"Fundamentally we believe that small, talented teams can achieve great things," Murray told Engadget just before The Game Awards on Thursday night. "As a team of four in a tiny room above a tile shop, we created the multi-million-selling Joe Danger. As a dozen developers in a leaking shed, we borrowed our neighbor's internet and created one of the biggest-selling new IPs in video games, No Man's Sky. We've got a dead nice office now, so we'll probably ruin it all."
"We want to allow talented folks to take risks."
The Last Campfire is the first Hello Games Short -- smaller, more experimental projects that developers at the studio work on in the name of fostering creativity and free expression, a lot like Pixar's short-film initiative. The Last Campfire comes from Steve Burgess and Chris Symonds, the creators of 2008 WiiWare launch title LostWinds, who joined Hello Games a while back. It's an adventure game starring a character called Ember, who is searching for meaning and a way home, and it features the duo's floaty, adorable and richly detailed art style.
"In many ways I look back and realize Joe Danger was the Short that was a learning experience for No Man's Sky for us, and I still feel like No Man's Sky is a huge learning experience for what our next big thing turns out to be," Murray said.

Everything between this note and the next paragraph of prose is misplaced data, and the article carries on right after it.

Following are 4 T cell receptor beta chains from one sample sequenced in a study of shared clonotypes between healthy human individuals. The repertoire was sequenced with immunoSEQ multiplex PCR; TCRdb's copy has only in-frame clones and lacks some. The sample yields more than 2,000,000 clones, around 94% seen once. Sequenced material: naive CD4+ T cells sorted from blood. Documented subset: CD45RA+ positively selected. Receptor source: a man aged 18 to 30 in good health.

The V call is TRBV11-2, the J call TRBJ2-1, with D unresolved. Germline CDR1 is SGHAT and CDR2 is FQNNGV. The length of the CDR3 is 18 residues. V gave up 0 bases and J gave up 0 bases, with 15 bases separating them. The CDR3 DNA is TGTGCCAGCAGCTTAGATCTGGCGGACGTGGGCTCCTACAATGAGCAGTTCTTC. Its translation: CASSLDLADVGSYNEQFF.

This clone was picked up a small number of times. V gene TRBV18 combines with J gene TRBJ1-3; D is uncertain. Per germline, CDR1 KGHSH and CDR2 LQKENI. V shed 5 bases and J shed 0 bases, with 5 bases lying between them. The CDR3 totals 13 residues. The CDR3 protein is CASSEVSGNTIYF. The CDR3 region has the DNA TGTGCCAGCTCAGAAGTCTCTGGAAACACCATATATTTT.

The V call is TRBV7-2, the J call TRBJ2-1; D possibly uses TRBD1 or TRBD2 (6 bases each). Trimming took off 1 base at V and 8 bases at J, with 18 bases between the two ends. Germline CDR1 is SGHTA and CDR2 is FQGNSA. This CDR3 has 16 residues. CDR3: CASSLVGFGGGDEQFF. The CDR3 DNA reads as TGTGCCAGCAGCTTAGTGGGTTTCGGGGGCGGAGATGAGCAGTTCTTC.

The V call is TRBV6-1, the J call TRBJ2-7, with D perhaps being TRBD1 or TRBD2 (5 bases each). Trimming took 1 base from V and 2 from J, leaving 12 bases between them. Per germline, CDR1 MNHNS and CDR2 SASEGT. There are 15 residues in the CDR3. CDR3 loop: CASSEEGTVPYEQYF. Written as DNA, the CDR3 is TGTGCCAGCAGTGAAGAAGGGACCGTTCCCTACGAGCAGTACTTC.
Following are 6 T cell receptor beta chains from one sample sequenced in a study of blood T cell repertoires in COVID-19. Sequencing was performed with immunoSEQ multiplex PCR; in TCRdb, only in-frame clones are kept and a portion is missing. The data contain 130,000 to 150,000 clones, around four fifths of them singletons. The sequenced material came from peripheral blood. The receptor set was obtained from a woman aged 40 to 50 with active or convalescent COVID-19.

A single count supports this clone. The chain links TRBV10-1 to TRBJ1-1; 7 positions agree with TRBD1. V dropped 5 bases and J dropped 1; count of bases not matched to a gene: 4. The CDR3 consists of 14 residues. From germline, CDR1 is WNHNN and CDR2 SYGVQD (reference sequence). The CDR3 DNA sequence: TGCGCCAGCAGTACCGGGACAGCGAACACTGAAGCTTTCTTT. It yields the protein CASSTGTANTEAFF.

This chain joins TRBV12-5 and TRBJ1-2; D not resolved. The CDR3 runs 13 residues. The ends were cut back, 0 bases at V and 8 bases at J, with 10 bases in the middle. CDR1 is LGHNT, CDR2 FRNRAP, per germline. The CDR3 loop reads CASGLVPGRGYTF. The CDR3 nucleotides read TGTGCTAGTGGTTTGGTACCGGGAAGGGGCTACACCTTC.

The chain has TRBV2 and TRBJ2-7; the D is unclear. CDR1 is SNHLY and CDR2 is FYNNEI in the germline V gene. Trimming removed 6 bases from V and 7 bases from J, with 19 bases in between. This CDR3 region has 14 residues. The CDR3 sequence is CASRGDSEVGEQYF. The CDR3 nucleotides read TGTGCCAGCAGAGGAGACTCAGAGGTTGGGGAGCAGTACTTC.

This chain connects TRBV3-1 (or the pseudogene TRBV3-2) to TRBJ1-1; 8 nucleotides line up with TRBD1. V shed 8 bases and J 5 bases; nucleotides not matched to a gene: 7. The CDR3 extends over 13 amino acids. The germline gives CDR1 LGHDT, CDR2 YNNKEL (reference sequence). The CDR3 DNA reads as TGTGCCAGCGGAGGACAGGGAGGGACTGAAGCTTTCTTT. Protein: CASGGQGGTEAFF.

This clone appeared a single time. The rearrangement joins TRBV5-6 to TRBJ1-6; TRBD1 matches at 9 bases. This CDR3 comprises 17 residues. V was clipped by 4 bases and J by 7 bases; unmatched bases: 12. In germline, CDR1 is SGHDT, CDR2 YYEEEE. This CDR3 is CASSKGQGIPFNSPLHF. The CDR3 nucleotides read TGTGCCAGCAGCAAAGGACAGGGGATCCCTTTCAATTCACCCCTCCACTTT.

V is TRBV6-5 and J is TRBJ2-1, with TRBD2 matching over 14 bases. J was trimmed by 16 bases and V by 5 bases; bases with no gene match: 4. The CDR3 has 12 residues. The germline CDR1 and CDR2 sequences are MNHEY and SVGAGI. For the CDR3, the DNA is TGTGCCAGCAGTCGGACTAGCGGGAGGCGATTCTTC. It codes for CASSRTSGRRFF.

Hello Games revealed The Last Campfire at The Game Awards -- a process that's worked out well for them in the past. The world first got a glimpse of No Man's Sky at the 2013 VGX Awards (the predecessor to The Game Awards), and it generated huge buzz from there, kicking off a cascade of events that eventually landed Murray on The Late Show with Stephen Colbert.
"Life was so hard during those [early] years though," Murray said. "We made so many mistakes, and with the success of No Man's Sky we are keen to help other developers and encourage new voices to build things we would be proud of."
There's no firm release date or platforms for The Last Campfire, but it does have a Steam page. Murray promises there's a lot more to talk about with the game, and it sounds like it won't be the last Hello Games Short.
"We want to allow talented folks to take risks on smaller projects they are passionate about," Murray said.